time we are focusing on the leadership in afghanistan and pakistan,be taking the top-down approach, they are growing from the bottom up. they are expanding, they have armies and equip in the mal that i shall has migrated from libya. this is what happens i think when the united states doesn't take its involvement in the wars seriously. >> bret: bigger role or not? >> bigger role. >> bret: bigger role or not? >> yes, here. >> only logistical. >> bret: that is it for the panel. stay tuned to see how doing things what feels like the right thing may not be the best thing to do. cialis tadalafil for daily use helps you be ready anytime the moment's right. you can be more confident in your ability to be ready. and the same cialis is the only daily ed tablet approved to treat ed and symptoms of bph, like needingo go frequently or urgently. tell your doctor about all your medical conditions and medications, and ask if your heart is healthy enough for sexual activity. do not take cialis if you take nitrates for chest pain, as this may cause an unsafe drop in blood pressure. do not drink alco
and pakistan. killed a lot of them. including bin laden. this is a global movement. senior u.s. intelligence officials acknowledge the arab spring, long-i'm ally sideline or degraded regional intelligence services and the weapons fuel capability of the islamist group. >> bret: iran and syria are threatening action against israel for airstrike inside syria wednesday. syria says israel hit a research facility. conor powell is sorting through things in jerusalem. >> syria's bloody civil war could be on the brink of expanding beyond the borders. as assad regime vowed to retaliation on airstrike on weapons convoy inside syria. u.s. officials confirm the strike on the convoy which was believed to be carrying sophisticated russian made fa-17. surface-to-air missiles from syria to t hezbollah fighters in lebanon. world leaders have long feared that the chaos of the syrian civil war would lead to transfer of weapons to extremist groups. syria denied weapons and claimed that israeli jets attacked a military facility outside damascus. syria's ally iran said there would be repercussions for israel. russ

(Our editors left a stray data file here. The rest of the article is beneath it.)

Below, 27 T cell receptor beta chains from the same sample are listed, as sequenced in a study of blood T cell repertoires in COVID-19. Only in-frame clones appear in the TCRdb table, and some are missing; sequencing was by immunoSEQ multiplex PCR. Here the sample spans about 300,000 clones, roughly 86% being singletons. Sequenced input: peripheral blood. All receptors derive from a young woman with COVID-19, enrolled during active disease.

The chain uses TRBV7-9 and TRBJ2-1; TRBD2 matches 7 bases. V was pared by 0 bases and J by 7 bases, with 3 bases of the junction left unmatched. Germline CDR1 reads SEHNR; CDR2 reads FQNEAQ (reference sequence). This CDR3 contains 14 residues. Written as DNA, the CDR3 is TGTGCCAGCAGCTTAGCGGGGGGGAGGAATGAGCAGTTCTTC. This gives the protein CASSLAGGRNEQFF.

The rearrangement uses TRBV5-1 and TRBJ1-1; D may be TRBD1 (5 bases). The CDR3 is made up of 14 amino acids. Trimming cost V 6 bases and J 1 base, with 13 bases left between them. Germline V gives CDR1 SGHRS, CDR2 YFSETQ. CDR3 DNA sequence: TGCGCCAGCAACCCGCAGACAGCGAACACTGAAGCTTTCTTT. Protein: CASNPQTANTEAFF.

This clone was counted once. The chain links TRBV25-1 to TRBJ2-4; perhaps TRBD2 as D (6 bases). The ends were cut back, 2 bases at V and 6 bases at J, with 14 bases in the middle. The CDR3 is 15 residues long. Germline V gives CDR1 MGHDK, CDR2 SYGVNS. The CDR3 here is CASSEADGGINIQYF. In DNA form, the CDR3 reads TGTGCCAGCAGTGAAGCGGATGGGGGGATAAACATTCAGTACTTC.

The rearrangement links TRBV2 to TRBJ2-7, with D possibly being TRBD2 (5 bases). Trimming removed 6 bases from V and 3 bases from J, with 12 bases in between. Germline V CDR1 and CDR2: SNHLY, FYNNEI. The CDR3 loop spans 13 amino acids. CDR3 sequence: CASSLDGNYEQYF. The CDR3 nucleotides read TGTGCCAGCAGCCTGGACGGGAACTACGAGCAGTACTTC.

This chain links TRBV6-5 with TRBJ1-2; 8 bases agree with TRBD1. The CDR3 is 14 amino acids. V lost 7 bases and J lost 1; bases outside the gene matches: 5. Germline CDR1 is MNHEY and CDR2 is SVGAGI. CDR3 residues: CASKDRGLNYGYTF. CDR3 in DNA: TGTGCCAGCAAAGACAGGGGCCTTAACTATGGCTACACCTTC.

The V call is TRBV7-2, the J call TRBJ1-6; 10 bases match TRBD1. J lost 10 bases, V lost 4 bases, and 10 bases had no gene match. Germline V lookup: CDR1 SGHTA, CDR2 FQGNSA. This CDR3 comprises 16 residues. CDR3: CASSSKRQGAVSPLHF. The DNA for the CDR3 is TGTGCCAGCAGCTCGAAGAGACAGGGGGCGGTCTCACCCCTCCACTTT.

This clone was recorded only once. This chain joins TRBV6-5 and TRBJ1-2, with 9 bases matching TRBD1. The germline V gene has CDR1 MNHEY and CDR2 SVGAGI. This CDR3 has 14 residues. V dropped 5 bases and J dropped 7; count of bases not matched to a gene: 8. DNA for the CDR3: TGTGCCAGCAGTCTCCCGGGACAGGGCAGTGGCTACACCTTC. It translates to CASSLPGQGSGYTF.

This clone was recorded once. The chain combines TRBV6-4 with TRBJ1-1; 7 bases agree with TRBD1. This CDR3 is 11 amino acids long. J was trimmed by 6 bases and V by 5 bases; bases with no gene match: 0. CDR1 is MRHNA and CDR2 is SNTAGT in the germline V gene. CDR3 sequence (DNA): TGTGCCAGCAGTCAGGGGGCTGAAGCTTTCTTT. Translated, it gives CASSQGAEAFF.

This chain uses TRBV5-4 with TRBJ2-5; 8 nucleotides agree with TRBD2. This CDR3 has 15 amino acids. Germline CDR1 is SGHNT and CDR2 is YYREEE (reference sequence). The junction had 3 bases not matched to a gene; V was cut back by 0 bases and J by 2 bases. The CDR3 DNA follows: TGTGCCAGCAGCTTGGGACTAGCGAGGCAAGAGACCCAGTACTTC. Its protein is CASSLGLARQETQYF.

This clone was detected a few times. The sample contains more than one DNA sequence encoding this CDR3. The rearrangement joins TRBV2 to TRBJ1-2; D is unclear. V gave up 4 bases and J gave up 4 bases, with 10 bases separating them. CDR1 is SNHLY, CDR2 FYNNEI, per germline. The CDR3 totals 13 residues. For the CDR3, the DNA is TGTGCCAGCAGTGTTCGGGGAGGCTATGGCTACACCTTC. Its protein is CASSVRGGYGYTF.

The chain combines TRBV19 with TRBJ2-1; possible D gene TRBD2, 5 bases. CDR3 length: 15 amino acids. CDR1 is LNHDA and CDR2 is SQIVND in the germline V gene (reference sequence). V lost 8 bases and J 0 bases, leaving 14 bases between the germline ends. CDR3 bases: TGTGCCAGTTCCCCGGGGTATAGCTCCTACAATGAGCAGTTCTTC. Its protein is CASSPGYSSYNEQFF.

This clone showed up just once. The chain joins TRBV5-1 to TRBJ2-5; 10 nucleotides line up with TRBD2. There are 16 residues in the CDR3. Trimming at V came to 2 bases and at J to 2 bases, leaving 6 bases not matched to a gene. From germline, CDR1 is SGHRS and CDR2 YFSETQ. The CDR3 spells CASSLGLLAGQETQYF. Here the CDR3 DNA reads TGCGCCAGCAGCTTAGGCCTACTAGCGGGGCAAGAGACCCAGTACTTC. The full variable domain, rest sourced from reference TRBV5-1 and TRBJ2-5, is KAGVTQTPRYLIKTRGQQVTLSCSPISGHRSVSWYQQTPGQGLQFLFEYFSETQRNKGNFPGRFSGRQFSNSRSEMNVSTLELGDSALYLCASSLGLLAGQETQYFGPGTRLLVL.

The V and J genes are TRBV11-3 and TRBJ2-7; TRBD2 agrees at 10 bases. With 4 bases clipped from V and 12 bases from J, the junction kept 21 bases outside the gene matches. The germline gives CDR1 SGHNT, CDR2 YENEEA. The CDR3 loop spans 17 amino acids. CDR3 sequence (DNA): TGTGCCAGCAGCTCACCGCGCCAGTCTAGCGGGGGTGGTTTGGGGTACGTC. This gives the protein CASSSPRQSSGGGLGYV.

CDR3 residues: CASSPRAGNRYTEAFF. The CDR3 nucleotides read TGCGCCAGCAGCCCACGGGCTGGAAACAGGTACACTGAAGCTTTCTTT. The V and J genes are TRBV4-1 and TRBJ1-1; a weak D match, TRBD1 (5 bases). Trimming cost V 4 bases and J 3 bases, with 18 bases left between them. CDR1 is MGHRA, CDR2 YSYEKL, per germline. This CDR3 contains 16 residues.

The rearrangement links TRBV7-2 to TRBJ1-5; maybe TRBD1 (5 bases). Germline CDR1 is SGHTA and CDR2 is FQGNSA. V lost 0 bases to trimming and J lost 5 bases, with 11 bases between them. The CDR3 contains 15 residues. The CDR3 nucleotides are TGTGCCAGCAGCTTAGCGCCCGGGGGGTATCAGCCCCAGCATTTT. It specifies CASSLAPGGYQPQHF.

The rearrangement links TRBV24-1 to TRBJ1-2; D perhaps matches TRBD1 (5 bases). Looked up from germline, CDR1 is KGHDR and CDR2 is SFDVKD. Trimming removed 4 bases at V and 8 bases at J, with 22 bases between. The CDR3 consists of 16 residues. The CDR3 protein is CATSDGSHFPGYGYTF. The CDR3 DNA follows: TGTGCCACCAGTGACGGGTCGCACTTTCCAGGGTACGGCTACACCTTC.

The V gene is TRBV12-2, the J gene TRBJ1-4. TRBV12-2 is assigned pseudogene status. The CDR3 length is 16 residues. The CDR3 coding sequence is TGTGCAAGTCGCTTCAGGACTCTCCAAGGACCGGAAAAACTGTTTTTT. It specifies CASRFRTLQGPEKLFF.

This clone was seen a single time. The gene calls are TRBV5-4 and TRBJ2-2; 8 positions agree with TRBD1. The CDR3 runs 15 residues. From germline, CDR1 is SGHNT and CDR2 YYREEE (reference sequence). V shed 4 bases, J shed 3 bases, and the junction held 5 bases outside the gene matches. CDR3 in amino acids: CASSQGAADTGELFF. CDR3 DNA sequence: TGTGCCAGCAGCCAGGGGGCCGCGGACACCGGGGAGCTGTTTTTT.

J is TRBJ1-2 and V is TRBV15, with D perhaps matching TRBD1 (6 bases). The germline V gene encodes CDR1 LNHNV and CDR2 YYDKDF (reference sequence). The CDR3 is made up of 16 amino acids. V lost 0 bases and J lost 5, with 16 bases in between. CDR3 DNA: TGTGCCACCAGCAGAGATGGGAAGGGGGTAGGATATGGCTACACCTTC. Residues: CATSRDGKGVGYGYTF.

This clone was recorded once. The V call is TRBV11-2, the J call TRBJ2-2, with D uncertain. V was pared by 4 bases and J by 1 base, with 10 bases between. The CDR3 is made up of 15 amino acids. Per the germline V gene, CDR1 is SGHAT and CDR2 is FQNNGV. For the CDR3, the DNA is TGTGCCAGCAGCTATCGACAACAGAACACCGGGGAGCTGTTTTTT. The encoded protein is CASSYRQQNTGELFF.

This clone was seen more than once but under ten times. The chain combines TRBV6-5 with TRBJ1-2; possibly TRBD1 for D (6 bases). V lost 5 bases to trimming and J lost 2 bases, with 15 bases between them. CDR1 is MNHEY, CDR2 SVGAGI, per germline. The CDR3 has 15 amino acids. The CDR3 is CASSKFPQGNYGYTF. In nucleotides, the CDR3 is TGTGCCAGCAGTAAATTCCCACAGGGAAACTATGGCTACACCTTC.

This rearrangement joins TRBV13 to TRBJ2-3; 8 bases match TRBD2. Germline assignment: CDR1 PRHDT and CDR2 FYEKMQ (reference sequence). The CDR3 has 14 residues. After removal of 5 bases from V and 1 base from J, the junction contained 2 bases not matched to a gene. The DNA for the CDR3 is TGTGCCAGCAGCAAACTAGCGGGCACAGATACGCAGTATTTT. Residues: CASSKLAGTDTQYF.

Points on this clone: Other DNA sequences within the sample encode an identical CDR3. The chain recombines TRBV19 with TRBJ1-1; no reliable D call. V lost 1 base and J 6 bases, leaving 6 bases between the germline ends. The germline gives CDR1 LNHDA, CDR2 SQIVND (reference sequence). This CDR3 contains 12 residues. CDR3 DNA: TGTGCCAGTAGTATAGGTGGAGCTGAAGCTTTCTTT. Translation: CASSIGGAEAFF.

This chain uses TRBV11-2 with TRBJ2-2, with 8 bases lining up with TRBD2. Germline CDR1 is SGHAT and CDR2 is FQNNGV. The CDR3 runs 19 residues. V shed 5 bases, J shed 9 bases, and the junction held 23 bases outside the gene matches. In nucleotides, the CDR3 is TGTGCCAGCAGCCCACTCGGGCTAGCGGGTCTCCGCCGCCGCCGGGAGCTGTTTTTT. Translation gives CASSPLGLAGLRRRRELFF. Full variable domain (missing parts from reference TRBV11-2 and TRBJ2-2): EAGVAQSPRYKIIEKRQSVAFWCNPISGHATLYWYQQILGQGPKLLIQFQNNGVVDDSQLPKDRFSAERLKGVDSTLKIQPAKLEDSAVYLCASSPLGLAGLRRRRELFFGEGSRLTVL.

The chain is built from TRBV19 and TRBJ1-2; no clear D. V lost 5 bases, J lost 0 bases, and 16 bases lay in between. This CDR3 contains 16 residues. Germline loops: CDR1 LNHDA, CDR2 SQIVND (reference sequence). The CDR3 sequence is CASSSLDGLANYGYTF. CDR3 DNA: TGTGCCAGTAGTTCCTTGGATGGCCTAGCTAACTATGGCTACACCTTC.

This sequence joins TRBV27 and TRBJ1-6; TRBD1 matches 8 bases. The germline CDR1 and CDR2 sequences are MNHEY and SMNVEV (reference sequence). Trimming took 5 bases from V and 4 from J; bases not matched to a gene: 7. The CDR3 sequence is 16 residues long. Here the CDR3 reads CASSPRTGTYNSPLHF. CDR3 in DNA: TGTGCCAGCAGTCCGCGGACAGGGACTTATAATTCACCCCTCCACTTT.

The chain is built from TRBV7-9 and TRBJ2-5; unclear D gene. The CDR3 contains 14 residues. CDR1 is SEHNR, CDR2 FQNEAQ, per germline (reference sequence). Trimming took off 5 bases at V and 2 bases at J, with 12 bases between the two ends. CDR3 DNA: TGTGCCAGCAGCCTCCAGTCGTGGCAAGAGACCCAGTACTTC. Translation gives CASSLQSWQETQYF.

because of the sort of backlash against the united states and u.s. installations and country like pakistan and egypt which are large recipient of the united. there's a powerful sentiment that the people don't us. they take the money and burn the flag. let cut them off. there's resolutions and stuff introduces. talk about how you respond or how you think the country ought to respond to the powerful sentiment. >> well, i think the common threat here is the presence of al qaeda and the affiliate. and the threat it poses to the world. from the standpoint of stability. and peaceful transition of governments. we're reminded of that almost every day. and -- sweeps across the middle of the world starting in indonesia and coming across northern africa and moving down to the sub sahara part of africa. this is a threat that has enormous implications. we have seen that ignoring the threat as we did in afghanistan pre 9/11. t true that the american public is more wary but never the less, we're reminding every day on cnn n and other networks and journalists from "the washington post . >> talk more i wan
afghanistan, pakistan? guest: the group in northern mali, it is making the news these days, is very closely tied. al qaeda and islamic maghrib were the first real franchise of al qaeda outside the middle east and south asia. this group had been formed in the 1990's to fight to overthrow the government of algeria. it metastasized over time. of syrians in north africa were the largest group present foreign fighters into iraq during the first stage of the u.s. presence over there. that led to five years ago when it formally allied itself with al qaeda, the first franchise. there's no direct command and control from al qaeda central, but they draw from the same equality and inspiration and one could argue and that they have been the most effective in recent days. host: here's a headline from the wall street journal -- why should americans care what is happening in mali? guest: this has become the most attractive place for jihadist around the world to gather especially since the french intervention occurred three weeks ago. foreign fighters coming into the region not only from across africa, but